A sewing circle today at the Snite Museum of Art will allow members of the Notre Dame community to contribute stitches to an art project spearheaded by contemporary artist Marie Watt. The project is part of the “Dreams Wiser than Waking: Recent Acquisitions of Native American Prints” exhibit, according to Cheryl Snay, curator of European art at the Snite. Watt, one of the exhibit’s featured artists, will lead the event from 10 a.m. to 7:30 p.m. At the sewing circle, participants will contribute stitches to a set structure of blankets and fabric that Watt has created, which will eventually culminate into a greater piece of art, Snay said. No sewing experience is necessary, and everyone from the South Bend and Notre Dame communities is invited to join and receive a small silkscreen print from Watt. Snay said this is a great way to promote a welcoming atmosphere and extend the Snite’s outreach in the community. “We want people to come to the Snite and to think of the Snite as a warm and welcoming place where people can share stories and experiences,” she said. “Ultimately, we are trying to cultivate this kind of attitude, and there are many opportunities to participate in art in a variety of fashions.” Furthermore, this sewing circle is a way to tie together Notre Dame students with the surrounding community, Snay said. “This event was designed for all students, not just art students,” she said. “We also want to foster an environment where the general community can come in and interact with the faculty, staff and students. Everyone can benefit from these mutual experiences.” Watt’s idea that art should be participatory and community building is reflected in the nature of the project, Snay said, because everyone that adds a stitch to the structure is contributing to a greater work of art. “Watt considers someone’s stitches their signatures, so she will not change them,” Snay said. “She feels as if their stitches are their contribution.” After hosting the sewing circle at the University, Watt will bring the structure to another museum or campus where more people can add to the piece. While the sewing circle is just for today, the “Dreams Wiser than Waking” exhibit will stay at the Snite until Mar. 17. This exhibit, located in the Milly and Fritz Kaeser Mestrovic Studio, showcases Native American art that is interested in straddling two worlds, Snay said. “They question how they can negotiate between their culture and the “dominant culture,” this is a lot of what their art is about,” she said.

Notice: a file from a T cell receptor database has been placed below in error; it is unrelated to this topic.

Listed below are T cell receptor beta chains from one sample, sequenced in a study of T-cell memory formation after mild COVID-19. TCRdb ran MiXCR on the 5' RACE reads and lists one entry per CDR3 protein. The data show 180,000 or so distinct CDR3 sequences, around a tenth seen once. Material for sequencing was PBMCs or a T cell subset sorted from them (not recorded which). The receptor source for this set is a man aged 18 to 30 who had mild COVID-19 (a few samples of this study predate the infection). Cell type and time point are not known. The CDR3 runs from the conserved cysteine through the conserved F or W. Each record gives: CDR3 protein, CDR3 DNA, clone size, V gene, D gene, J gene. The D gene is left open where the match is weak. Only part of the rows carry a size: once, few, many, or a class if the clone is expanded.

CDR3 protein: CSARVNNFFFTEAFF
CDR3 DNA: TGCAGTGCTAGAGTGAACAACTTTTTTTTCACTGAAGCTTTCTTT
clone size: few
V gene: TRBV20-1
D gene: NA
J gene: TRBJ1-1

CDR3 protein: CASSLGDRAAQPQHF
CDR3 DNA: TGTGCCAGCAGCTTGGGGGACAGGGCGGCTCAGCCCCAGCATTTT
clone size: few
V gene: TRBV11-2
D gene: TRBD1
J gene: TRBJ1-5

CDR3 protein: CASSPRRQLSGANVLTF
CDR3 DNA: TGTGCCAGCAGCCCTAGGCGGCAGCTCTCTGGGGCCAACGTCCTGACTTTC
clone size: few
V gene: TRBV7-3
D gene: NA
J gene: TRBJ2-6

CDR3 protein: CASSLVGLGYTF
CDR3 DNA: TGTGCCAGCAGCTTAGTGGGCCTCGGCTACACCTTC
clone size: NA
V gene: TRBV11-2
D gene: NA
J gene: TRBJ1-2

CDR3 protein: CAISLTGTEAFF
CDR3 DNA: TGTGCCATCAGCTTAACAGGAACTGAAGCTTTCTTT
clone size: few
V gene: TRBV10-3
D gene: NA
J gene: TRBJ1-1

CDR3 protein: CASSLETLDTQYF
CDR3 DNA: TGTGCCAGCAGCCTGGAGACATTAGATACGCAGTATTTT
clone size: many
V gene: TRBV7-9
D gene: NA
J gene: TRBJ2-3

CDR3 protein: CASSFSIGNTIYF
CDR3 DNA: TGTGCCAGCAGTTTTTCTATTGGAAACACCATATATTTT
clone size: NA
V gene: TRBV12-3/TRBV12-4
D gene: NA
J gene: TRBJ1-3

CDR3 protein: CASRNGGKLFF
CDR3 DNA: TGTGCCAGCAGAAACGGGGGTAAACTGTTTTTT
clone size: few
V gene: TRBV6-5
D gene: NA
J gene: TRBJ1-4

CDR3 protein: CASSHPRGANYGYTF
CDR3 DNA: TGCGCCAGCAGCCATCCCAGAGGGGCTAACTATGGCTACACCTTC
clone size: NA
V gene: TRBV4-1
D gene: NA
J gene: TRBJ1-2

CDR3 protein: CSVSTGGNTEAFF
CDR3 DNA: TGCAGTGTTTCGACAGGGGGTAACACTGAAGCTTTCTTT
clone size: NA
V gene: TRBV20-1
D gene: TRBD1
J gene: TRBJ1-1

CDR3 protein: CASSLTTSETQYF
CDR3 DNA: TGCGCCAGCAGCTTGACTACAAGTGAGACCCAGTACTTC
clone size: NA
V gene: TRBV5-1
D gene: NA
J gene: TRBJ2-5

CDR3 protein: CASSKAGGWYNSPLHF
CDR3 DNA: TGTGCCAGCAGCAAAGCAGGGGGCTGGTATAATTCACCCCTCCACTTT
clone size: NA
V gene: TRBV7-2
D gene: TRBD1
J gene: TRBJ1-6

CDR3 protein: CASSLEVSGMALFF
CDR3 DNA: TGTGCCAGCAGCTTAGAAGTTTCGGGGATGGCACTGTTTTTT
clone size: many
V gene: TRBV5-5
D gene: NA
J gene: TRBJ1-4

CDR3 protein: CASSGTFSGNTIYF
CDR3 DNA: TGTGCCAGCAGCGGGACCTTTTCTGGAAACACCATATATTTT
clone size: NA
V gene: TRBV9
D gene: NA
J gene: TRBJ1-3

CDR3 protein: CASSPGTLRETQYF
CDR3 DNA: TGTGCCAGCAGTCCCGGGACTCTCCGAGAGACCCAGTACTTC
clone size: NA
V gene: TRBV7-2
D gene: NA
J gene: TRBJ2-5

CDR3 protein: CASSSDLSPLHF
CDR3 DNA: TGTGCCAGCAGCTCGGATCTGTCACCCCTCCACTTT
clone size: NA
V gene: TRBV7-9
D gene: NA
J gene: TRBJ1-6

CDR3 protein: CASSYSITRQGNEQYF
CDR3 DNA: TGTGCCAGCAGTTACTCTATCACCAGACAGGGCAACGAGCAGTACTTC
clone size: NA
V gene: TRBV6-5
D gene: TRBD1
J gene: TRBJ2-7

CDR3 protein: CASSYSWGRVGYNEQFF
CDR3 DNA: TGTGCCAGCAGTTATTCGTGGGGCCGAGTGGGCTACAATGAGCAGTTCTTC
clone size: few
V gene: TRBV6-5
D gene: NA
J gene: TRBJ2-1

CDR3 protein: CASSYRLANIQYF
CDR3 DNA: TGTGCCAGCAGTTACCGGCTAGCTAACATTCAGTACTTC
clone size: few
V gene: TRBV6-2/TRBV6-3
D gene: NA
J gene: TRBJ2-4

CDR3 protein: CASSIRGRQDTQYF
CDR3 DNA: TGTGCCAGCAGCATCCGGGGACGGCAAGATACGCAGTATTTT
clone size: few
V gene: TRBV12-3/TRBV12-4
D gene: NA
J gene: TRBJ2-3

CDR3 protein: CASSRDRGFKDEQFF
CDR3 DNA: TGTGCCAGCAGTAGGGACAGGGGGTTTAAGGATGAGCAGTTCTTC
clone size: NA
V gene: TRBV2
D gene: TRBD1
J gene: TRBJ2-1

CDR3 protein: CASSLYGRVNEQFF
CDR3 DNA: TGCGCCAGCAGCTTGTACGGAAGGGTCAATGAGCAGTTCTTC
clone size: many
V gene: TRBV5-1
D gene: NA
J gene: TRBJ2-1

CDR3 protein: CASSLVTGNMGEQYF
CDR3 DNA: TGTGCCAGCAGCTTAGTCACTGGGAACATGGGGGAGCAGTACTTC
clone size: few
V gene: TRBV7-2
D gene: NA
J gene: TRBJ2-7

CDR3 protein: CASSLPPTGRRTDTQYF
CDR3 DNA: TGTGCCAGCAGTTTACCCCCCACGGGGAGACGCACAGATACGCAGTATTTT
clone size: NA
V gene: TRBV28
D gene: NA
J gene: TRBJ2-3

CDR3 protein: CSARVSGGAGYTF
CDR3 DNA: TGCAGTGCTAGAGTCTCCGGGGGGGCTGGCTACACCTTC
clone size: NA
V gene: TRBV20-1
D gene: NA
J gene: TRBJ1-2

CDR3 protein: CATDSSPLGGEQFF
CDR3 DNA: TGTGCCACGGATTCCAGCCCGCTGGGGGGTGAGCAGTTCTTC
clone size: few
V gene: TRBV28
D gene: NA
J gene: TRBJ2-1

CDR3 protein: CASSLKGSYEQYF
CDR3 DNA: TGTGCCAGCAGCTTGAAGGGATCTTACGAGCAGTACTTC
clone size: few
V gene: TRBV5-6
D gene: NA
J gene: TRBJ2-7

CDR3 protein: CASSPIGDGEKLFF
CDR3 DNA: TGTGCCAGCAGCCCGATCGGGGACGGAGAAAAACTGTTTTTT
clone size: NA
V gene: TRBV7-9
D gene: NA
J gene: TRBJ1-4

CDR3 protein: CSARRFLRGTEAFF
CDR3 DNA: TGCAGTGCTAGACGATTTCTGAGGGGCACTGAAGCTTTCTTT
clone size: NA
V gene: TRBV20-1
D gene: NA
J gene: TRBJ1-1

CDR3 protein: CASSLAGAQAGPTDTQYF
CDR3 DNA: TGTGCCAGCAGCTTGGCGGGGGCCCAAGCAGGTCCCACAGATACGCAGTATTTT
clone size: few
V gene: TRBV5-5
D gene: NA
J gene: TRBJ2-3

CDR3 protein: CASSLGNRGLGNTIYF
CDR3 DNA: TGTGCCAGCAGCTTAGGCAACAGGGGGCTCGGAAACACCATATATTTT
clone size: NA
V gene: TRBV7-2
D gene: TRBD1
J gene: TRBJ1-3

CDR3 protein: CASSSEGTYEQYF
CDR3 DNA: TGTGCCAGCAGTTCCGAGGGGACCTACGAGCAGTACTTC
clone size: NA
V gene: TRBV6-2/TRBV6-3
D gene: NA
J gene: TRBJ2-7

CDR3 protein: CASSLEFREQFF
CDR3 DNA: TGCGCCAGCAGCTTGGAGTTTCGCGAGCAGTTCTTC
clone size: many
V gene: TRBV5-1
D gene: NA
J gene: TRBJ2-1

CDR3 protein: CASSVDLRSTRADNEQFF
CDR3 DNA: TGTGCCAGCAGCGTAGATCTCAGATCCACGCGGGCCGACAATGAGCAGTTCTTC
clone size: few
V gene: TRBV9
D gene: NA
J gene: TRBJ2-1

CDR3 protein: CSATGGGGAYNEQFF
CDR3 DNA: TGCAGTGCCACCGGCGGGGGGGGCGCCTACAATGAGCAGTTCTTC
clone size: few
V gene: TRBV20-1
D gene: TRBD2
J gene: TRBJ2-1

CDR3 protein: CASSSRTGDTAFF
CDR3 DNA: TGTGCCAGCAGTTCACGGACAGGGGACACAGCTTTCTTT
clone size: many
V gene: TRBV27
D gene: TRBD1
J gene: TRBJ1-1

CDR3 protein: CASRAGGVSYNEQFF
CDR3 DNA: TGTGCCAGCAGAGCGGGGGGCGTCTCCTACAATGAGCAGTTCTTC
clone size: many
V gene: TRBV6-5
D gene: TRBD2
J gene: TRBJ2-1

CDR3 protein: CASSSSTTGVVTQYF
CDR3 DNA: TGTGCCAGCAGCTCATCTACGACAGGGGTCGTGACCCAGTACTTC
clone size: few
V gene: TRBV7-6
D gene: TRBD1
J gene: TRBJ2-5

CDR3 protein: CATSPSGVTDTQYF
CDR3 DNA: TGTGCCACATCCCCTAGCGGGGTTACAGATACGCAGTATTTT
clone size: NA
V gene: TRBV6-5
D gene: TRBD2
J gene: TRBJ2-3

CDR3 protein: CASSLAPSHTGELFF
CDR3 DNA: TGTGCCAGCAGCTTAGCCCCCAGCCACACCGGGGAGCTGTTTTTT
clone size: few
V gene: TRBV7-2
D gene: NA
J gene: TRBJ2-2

One message that state and federal officials want to share with those affected by the flood is to fill out and return your U.S. Small Business Administration application – don’t throw it away. Applicants who register with the Federal Emergency Management Agency typically receive a loan application from the U.S. Small Business Administration. Many think that these are for businesses or people who want to take out loans and push these applications to the side or patently discard them. “This is where people take themselves out of the process,” said Vermont Emergency Management Director Mike O’Neil. “If they don’t complete the paperwork, they miss out on FEMA aid beyond help with home repair or rental assistance.” Applicants should know: · Disaster loans up to $200,000 are available to homeowners to repair/replace real estate. · Homeowners and renters are eligible for up to $40,000 to repair/replace personal property with interest rates for residents as low as 2.688 percent and terms as long as 30 years. · Businesses and non-profit organizations of any size may borrow up to $2 million at 4 percent interest to replace/repair damaged or destroyed real estate, machinery and equipment, inventory and other business assets as well as covering economic injury.· Filling out the SBA application is a necessary step to be considered for other forms of disaster assistance. “If you received an SBA application but haven’t done anything with it, please take the time to fill it out,” said Federal Coordinating Officer Craig Gilbert. “Contact FEMA or SBA if you have any questions about the process.” The SBA also provides a Disaster Customer Service Center at 800-659-2955 or 800-877-8339 TTY or for people with additional speech or hearing needs, 800-877-8339, Monday – Friday from 8 a.m. to 6 p.m. EDT. Help is also available via e-mail at: email@example.com(link sends e-mail) or online at www.sba.gov/services/disasterassistance(link is external).Homeowners, renters and businesses that suffered damage in Addison, Chittenden, Essex, Franklin, Grand Isle, Lamoille, and Orleans counties should call 1-800-621-FEMA (3362) or TTY/TDD 1-800-462-7585 for those with additional speech or hearing needs or call 800-621-3362 if using 711 or using the Video Relay System.
Every financial services company wants to be innovative. Innovation brings new lines of business, increased revenue and decreased costs. But how can a bank or credit union encourage innovation amid the daily grind?By definition, most institutions can’t move their headquarters to Silicon Valley. Changing your dress code may not produce results. Starting innovation labs and appointing innovation czars may help, or may turn into expensive “innovation theater.”While these ideas may help to attract new talent, innovation truly begins with culture, and traditional banking culture works against innovation. That’s because innovative cultures accept that new ideas inevitably result in some failures — you might call it “the freedom to flop.” Innovative cultures embrace failure and the lessons it can teach, encouraging employees to try new ideas, take risks, and thus learn rapidly. Contrast this with most banking cultures — strongly influenced by regulatory, credit and operational risk management — and you can see the dilemma. continue reading » ShareShareSharePrintMailGooglePinterestDiggRedditStumbleuponDeliciousBufferTumblr